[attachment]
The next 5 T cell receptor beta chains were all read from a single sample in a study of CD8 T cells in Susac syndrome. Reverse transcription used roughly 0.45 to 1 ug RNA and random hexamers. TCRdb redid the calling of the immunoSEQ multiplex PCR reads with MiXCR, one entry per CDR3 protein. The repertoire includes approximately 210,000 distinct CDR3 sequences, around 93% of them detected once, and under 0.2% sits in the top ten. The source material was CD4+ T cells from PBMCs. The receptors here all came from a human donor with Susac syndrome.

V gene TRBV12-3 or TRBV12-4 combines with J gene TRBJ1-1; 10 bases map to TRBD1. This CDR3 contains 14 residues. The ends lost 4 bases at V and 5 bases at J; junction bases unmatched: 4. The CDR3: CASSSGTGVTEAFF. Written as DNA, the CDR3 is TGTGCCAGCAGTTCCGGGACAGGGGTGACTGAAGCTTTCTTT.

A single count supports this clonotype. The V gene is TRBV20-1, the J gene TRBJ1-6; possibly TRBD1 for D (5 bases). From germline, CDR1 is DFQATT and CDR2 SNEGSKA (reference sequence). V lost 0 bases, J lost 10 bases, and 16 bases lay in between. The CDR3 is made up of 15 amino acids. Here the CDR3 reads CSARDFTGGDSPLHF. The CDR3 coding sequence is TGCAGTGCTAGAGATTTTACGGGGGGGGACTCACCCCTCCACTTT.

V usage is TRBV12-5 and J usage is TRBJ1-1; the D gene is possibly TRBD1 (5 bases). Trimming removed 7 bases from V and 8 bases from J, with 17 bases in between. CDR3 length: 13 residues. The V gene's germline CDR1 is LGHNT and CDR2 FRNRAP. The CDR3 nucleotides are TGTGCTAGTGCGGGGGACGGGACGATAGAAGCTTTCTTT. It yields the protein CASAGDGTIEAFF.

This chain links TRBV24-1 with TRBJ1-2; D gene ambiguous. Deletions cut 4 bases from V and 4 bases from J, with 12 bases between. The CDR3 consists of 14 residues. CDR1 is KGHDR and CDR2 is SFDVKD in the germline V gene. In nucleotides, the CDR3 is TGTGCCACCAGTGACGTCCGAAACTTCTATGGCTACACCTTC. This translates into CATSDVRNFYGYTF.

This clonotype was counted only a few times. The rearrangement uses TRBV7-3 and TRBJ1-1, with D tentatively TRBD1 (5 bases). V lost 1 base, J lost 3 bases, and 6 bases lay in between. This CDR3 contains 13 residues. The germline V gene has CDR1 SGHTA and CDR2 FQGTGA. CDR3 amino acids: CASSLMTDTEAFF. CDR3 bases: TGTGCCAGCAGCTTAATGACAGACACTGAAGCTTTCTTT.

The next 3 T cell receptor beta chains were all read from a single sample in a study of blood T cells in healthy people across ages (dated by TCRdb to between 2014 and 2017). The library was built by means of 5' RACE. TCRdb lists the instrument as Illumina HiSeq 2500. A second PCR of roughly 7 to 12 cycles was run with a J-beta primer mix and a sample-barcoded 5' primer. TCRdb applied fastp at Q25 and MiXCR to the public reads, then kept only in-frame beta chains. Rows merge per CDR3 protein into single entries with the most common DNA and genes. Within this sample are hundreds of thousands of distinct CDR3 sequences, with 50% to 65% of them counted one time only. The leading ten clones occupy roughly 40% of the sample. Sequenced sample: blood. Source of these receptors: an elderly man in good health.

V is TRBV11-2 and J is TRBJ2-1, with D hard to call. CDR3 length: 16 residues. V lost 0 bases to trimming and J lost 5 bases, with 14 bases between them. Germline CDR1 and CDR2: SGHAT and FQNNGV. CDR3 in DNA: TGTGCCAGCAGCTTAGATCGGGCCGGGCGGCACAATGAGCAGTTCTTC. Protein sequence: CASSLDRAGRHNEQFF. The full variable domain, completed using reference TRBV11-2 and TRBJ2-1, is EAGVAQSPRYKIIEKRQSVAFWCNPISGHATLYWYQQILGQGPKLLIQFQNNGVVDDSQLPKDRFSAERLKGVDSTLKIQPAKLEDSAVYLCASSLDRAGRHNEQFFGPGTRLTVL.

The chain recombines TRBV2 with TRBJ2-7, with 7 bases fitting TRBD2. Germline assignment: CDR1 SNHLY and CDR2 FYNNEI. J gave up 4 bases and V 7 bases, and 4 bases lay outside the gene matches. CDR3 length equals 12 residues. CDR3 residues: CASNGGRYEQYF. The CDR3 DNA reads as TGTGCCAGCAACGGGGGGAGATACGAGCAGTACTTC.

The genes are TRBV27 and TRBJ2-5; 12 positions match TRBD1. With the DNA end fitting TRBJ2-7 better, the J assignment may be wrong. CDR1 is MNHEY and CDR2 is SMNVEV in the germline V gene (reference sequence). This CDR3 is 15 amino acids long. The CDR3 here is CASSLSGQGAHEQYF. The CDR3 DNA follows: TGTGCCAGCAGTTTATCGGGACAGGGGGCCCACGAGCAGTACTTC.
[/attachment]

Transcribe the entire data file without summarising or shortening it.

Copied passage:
The next 5 T cell receptor beta chains were all read from a single sample in a study of CD8 T cells in Susac syndrome. Reverse transcription used roughly 0.45 to 1 ug RNA and random hexamers. TCRdb redid the calling of the immunoSEQ multiplex PCR reads with MiXCR, one entry per CDR3 protein. The repertoire includes approximately 210,000 distinct CDR3 sequences, around 93% of them detected once, and under 0.2% sits in the top ten. The source material was CD4+ T cells from PBMCs. The receptors here all came from a human donor with Susac syndrome.

V gene TRBV12-3 or TRBV12-4 combines with J gene TRBJ1-1; 10 bases map to TRBD1. This CDR3 contains 14 residues. The ends lost 4 bases at V and 5 bases at J; junction bases unmatched: 4. The CDR3: CASSSGTGVTEAFF. Written as DNA, the CDR3 is TGTGCCAGCAGTTCCGGGACAGGGGTGACTGAAGCTTTCTTT.

A single count supports this clonotype. The V gene is TRBV20-1, the J gene TRBJ1-6; possibly TRBD1 for D (5 bases). From germline, CDR1 is DFQATT and CDR2 SNEGSKA (reference sequence). V lost 0 bases, J lost 10 bases, and 16 bases lay in between. The CDR3 is made up of 15 amino acids. Here the CDR3 reads CSARDFTGGDSPLHF. The CDR3 coding sequence is TGCAGTGCTAGAGATTTTACGGGGGGGGACTCACCCCTCCACTTT.

V usage is TRBV12-5 and J usage is TRBJ1-1; the D gene is possibly TRBD1 (5 bases). Trimming removed 7 bases from V and 8 bases from J, with 17 bases in between. CDR3 length: 13 residues. The V gene's germline CDR1 is LGHNT and CDR2 FRNRAP. The CDR3 nucleotides are TGTGCTAGTGCGGGGGACGGGACGATAGAAGCTTTCTTT. It yields the protein CASAGDGTIEAFF.

This chain links TRBV24-1 with TRBJ1-2; D gene ambiguous. Deletions cut 4 bases from V and 4 bases from J, with 12 bases between. The CDR3 consists of 14 residues. CDR1 is KGHDR and CDR2 is SFDVKD in the germline V gene. In nucleotides, the CDR3 is TGTGCCACCAGTGACGTCCGAAACTTCTATGGCTACACCTTC. This translates into CATSDVRNFYGYTF.

This clonotype was counted only a few times. The rearrangement uses TRBV7-3 and TRBJ1-1, with D tentatively TRBD1 (5 bases). V lost 1 base, J lost 3 bases, and 6 bases lay in between. This CDR3 contains 13 residues. The germline V gene has CDR1 SGHTA and CDR2 FQGTGA. CDR3 amino acids: CASSLMTDTEAFF. CDR3 bases: TGTGCCAGCAGCTTAATGACAGACACTGAAGCTTTCTTT.

The next 3 T cell receptor beta chains were all read from a single sample in a study of blood T cells in healthy people across ages (dated by TCRdb to between 2014 and 2017). The library was built by means of 5' RACE. TCRdb lists the instrument as Illumina HiSeq 2500. A second PCR of roughly 7 to 12 cycles was run with a J-beta primer mix and a sample-barcoded 5' primer. TCRdb applied fastp at Q25 and MiXCR to the public reads, then kept only in-frame beta chains. Rows merge per CDR3 protein into single entries with the most common DNA and genes. Within this sample are hundreds of thousands of distinct CDR3 sequences, with 50% to 65% of them counted one time only. The leading ten clones occupy roughly 40% of the sample. Sequenced sample: blood. Source of these receptors: an elderly man in good health.

V is TRBV11-2 and J is TRBJ2-1, with D hard to call. CDR3 length: 16 residues. V lost 0 bases to trimming and J lost 5 bases, with 14 bases between them. Germline CDR1 and CDR2: SGHAT and FQNNGV. CDR3 in DNA: TGTGCCAGCAGCTTAGATCGGGCCGGGCGGCACAATGAGCAGTTCTTC. Protein sequence: CASSLDRAGRHNEQFF. The full variable domain, completed using reference TRBV11-2 and TRBJ2-1, is EAGVAQSPRYKIIEKRQSVAFWCNPISGHATLYWYQQILGQGPKLLIQFQNNGVVDDSQLPKDRFSAERLKGVDSTLKIQPAKLEDSAVYLCASSLDRAGRHNEQFFGPGTRLTVL.

The chain recombines TRBV2 with TRBJ2-7, with 7 bases fitting TRBD2. Germline assignment: CDR1 SNHLY and CDR2 FYNNEI. J gave up 4 bases and V 7 bases, and 4 bases lay outside the gene matches. CDR3 length equals 12 residues. CDR3 residues: CASNGGRYEQYF. The CDR3 DNA reads as TGTGCCAGCAACGGGGGGAGATACGAGCAGTACTTC.

The genes are TRBV27 and TRBJ2-5; 12 positions match TRBD1. With the DNA end fitting TRBJ2-7 better, the J assignment may be wrong. CDR1 is MNHEY and CDR2 is SMNVEV in the germline V gene (reference sequence). This CDR3 is 15 amino acids long. The CDR3 here is CASSLSGQGAHEQYF. The CDR3 DNA follows: TGTGCCAGCAGTTTATCGGGACAGGGGGCCCACGAGCAGTACTTC.